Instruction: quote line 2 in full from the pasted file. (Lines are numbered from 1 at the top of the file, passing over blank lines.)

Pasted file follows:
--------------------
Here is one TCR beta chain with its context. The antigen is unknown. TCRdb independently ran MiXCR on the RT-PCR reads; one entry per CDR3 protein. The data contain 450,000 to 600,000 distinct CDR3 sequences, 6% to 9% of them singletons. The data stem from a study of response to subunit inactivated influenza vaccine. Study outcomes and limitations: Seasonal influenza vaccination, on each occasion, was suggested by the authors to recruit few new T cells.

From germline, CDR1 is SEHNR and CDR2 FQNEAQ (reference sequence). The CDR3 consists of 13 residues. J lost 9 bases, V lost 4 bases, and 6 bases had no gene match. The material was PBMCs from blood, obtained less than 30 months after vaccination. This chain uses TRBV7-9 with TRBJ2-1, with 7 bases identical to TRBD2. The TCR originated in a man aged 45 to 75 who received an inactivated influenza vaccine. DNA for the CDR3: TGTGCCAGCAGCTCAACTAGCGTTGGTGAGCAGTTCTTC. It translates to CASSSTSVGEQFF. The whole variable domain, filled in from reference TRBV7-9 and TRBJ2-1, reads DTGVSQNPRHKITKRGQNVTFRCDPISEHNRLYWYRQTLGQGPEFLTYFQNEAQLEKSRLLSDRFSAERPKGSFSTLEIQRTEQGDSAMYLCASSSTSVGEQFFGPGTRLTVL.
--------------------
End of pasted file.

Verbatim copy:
From germline, CDR1 is SEHNR and CDR2 FQNEAQ (reference sequence). The CDR3 consists of 13 residues. J lost 9 bases, V lost 4 bases, and 6 bases had no gene match. The material was PBMCs from blood, obtained less than 30 months after vaccination. This chain uses TRBV7-9 with TRBJ2-1, with 7 bases identical to TRBD2. The TCR originated in a man aged 45 to 75 who received an inactivated influenza vaccine. DNA for the CDR3: TGTGCCAGCAGCTCAACTAGCGTTGGTGAGCAGTTCTTC. It translates to CASSSTSVGEQFF. The whole variable domain, filled in from reference TRBV7-9 and TRBJ2-1, reads DTGVSQNPRHKITKRGQNVTFRCDPISEHNRLYWYRQTLGQGPEFLTYFQNEAQLEKSRLLSDRFSAERPKGSFSTLEIQRTEQGDSAMYLCASSSTSVGEQFFGPGTRLTVL.